Portsmouth Tory budget proposals ‘an attack on the poor’, warn campaigners

Anti-cuts campaigner Jon Woods believes the council's proposed budget is 'an attack on the poor'
Anti-cuts campaigner Jon Woods believes the council's proposed budget is 'an attack on the poor'
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CRITICS have condemned Portsmouth City Council’s £9m savings plan as an ‘attack on the poor’.

It comes as the city’s Tory administration today unveils its full list of proposed savings to be made in next year’s budget.

It also includes a big focus on bringing extra income into the council, citing the deal to re-negotiate the terms of the lease on Wightlink’s ferry base in Old Portsmouth.

An added £300,000 a year is to be brought in through rent generated on commercial property the council has bought outside of Hampshire.

But councillor Gerald Vernon-Jackson, Lib Dem leader, said: ‘All of the group leaders have had a briefing from the police. The big issue the police have is the rise in violent crime, and particularly problems associated with drugs in the city. They’re really worried about hard drugs.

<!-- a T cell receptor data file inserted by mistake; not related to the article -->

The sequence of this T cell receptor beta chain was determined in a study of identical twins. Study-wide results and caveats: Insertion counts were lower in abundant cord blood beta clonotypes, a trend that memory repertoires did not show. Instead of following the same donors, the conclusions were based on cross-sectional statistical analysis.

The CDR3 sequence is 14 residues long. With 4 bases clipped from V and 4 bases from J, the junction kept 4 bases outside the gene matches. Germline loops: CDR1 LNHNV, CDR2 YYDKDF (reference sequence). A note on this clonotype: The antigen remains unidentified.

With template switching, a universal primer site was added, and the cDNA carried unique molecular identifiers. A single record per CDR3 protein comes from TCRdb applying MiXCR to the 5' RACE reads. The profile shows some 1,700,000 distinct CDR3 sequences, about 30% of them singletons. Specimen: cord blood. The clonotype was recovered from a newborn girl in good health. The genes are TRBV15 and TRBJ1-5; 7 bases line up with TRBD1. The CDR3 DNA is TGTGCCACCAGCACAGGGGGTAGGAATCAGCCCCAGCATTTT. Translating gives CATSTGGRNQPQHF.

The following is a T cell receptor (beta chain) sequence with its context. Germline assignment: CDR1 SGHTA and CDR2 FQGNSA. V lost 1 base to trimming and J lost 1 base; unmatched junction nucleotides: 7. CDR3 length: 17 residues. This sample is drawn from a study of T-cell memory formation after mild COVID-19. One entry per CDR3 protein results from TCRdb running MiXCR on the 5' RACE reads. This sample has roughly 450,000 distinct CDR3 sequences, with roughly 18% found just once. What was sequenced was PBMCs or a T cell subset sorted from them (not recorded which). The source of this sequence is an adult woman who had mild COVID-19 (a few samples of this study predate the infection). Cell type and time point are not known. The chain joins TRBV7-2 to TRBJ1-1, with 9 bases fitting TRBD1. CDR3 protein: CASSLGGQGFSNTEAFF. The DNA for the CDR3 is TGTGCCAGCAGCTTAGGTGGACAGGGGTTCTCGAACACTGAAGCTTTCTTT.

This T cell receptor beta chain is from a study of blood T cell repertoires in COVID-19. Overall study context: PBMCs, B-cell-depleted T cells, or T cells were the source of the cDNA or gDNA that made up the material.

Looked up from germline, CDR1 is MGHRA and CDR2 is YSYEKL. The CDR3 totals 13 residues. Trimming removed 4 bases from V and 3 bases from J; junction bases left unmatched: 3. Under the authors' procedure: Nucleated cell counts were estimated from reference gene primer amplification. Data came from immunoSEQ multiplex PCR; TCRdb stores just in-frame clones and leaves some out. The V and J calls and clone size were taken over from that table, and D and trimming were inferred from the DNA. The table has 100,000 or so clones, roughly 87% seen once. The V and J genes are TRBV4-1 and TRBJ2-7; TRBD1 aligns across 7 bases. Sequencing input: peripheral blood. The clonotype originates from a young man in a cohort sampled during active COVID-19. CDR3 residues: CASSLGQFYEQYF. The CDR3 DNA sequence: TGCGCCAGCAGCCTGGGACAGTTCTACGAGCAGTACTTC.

‘Therefore, if we are cutting the amount of money available to get people off drugs, that seems to me like it doesn’t fit in at all with the police’s priority to tackle the dangers in our communities caused by people on hard drugs.’

Anti-cuts campaigner and Portsmouth Unison branch chairman, Jon Woods, said: ‘This is an attack on the poor.

‘After years and years of cuts, we are seeing a devastation of the welfare state.’

On the proposed trade union cuts, he said: ‘What the council is failing to focus on, is getting rid of secondments, releasing trade union representatives from their day jobs in order to represent members, will result in more costs. Stewards doing their existing jobs would have to take time out of their normal work to help with industrial matters.’